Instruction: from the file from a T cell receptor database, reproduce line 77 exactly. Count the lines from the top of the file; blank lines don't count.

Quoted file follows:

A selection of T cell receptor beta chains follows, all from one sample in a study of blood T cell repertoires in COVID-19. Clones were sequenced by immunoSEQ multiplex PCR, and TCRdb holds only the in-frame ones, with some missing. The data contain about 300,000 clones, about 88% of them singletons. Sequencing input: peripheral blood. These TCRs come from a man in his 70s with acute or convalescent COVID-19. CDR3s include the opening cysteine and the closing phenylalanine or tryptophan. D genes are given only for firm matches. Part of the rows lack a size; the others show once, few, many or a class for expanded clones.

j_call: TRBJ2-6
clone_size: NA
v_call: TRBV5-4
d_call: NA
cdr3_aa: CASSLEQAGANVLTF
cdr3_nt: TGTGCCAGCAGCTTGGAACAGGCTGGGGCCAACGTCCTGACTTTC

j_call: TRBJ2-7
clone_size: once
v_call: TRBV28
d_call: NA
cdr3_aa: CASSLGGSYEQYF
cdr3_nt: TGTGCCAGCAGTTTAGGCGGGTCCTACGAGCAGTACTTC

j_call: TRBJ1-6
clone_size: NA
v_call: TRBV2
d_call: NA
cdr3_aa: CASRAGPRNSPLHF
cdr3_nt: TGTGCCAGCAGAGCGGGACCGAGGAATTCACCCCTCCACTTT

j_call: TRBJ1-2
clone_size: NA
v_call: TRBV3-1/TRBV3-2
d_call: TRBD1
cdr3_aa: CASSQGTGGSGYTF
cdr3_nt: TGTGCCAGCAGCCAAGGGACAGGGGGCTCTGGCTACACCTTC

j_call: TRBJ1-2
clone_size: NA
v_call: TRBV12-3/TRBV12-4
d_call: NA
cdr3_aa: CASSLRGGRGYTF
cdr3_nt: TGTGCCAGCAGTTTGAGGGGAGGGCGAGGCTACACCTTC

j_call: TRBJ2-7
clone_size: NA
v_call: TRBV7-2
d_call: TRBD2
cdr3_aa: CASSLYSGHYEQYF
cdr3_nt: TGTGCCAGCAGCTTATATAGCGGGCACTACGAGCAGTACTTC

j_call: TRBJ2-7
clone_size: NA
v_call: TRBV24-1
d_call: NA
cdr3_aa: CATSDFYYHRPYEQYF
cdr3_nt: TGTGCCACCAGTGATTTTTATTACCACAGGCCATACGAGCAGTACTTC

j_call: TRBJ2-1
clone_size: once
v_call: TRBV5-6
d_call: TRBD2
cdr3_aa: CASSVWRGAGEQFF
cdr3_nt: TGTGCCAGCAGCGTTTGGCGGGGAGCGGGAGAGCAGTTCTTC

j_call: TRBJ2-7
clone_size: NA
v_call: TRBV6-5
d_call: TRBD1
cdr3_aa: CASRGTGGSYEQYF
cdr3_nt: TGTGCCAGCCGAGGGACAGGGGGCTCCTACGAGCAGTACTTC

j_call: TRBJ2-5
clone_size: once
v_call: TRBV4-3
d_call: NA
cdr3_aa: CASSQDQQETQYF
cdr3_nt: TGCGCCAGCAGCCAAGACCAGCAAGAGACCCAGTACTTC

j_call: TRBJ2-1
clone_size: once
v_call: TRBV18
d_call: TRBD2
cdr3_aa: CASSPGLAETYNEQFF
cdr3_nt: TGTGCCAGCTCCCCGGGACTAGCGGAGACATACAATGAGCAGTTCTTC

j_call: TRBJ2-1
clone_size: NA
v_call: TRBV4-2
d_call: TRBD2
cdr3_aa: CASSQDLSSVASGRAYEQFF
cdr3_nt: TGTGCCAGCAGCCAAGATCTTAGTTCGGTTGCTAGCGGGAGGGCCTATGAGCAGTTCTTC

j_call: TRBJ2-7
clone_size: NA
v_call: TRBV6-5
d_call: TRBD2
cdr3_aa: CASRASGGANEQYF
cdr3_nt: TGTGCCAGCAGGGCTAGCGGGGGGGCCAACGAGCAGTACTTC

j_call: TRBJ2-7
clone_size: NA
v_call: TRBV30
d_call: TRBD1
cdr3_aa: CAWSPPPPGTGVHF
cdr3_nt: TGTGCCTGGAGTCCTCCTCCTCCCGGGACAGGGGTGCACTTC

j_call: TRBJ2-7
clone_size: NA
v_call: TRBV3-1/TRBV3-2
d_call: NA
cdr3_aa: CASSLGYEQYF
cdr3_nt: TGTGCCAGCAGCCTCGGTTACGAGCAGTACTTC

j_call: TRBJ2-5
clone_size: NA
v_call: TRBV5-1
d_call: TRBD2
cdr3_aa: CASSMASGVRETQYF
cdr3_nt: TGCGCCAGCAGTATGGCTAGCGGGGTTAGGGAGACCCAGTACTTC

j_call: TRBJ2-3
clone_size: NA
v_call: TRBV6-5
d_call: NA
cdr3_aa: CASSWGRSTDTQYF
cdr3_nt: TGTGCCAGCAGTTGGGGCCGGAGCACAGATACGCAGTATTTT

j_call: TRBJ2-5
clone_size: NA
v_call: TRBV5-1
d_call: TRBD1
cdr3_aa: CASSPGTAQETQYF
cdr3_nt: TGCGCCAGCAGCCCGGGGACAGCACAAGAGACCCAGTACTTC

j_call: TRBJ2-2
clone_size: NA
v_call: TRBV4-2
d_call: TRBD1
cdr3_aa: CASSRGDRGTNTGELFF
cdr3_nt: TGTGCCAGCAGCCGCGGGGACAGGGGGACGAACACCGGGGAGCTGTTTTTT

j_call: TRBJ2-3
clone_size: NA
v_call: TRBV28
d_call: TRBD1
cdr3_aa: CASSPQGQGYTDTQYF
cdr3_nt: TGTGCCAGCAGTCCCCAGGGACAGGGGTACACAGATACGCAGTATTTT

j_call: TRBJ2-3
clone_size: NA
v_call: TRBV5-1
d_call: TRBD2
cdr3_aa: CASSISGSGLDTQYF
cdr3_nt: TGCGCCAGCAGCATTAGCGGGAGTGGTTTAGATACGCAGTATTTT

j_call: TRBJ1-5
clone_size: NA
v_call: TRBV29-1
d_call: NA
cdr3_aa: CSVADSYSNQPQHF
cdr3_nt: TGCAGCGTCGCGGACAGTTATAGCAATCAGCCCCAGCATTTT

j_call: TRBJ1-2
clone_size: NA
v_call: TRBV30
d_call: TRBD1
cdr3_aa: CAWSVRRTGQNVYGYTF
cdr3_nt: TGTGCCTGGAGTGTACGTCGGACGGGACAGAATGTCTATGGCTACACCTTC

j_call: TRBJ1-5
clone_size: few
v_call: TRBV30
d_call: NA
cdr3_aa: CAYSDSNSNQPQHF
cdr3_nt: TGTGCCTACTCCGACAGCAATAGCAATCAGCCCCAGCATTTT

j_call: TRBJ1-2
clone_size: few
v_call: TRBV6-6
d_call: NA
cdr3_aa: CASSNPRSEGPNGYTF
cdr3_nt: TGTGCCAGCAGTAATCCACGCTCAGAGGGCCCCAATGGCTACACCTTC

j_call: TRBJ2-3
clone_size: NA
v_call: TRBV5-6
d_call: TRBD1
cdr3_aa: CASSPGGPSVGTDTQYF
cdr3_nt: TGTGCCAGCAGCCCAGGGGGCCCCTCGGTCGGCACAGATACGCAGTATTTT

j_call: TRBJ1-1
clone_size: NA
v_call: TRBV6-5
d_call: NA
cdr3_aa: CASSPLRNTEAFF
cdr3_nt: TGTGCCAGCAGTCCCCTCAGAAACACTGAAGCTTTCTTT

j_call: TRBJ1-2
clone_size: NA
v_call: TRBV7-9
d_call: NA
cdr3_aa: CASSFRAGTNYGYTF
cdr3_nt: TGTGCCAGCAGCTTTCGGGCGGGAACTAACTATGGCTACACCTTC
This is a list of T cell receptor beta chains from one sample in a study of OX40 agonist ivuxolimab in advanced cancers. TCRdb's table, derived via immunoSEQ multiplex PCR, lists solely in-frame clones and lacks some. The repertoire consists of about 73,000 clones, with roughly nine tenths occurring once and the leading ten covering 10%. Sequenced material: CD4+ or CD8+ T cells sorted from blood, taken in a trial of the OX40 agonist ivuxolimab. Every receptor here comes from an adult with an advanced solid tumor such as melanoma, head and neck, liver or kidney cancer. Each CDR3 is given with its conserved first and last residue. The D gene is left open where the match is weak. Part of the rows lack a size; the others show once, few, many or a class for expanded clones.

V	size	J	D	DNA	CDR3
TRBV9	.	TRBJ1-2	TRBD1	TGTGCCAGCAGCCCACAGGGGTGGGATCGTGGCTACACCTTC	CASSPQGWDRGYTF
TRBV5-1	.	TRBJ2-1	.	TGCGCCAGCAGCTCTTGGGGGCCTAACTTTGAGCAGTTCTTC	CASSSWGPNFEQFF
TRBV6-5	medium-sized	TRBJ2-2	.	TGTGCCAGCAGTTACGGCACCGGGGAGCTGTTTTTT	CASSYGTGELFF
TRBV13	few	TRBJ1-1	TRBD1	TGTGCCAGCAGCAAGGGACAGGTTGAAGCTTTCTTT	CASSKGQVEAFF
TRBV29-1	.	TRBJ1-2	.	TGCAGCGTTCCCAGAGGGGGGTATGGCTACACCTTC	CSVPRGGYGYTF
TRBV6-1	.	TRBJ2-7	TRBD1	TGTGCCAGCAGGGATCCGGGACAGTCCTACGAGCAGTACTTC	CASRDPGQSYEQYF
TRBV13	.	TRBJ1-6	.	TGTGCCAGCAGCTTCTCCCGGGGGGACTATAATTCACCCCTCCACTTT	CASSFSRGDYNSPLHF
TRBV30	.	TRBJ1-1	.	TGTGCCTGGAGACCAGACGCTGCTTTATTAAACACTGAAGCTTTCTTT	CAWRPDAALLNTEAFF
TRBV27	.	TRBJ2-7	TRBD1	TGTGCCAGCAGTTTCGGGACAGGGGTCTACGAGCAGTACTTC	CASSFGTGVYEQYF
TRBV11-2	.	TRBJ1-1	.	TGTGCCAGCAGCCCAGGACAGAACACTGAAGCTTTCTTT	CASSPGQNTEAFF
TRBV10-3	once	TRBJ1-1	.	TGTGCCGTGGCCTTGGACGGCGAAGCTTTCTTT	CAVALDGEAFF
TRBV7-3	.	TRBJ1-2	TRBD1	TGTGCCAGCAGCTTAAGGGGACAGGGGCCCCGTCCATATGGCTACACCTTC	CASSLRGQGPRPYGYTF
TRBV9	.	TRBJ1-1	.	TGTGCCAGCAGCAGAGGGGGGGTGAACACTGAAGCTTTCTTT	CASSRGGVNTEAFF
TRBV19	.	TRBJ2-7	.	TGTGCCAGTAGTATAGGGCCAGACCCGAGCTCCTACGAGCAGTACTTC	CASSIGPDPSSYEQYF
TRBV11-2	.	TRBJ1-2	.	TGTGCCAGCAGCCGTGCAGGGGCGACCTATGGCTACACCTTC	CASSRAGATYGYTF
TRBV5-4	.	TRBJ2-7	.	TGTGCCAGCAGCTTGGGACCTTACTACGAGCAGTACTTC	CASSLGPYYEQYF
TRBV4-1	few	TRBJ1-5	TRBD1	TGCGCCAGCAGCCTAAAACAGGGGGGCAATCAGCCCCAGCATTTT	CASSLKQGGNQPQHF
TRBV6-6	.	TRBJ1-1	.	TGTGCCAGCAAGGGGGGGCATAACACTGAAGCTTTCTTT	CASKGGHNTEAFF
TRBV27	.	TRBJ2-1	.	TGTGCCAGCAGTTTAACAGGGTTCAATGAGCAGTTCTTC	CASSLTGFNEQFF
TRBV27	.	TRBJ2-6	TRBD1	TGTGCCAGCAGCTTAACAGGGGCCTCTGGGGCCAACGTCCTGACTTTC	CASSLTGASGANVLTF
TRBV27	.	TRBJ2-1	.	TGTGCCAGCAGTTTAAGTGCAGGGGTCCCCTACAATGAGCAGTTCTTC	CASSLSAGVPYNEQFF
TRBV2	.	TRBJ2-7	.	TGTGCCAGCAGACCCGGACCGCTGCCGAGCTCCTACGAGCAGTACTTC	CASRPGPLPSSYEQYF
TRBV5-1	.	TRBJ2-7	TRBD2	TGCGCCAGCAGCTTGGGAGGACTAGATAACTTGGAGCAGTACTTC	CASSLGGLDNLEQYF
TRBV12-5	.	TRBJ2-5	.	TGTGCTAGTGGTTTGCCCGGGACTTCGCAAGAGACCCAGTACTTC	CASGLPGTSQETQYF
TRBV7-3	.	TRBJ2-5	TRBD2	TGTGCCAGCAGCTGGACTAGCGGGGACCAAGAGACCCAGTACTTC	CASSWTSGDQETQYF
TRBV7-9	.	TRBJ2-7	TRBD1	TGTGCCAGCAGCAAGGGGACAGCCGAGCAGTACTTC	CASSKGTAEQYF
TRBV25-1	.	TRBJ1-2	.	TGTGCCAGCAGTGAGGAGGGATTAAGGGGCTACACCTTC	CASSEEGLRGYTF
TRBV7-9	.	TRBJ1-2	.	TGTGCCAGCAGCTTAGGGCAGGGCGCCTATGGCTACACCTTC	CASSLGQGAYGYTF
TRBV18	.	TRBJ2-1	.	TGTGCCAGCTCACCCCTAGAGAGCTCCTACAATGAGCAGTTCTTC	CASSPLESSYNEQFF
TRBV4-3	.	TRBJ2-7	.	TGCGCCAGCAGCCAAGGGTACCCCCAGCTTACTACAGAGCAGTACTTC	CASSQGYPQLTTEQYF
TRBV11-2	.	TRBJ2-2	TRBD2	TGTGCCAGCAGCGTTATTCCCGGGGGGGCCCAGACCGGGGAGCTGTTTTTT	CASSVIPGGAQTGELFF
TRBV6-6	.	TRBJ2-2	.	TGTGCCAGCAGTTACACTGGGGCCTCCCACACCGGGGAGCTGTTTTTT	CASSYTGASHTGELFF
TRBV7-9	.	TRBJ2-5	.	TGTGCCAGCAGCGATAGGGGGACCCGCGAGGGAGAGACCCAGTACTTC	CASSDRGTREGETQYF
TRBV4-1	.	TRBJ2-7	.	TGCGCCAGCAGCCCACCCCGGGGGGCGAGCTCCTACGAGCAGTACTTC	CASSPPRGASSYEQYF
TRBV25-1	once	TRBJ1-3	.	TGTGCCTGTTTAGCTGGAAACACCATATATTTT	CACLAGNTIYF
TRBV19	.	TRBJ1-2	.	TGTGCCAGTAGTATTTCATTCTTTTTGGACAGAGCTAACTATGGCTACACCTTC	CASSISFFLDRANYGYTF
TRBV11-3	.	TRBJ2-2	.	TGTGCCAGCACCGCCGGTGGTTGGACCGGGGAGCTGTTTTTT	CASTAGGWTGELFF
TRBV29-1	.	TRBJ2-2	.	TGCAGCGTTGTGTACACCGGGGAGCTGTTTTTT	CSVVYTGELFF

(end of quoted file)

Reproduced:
d_call: TRBD2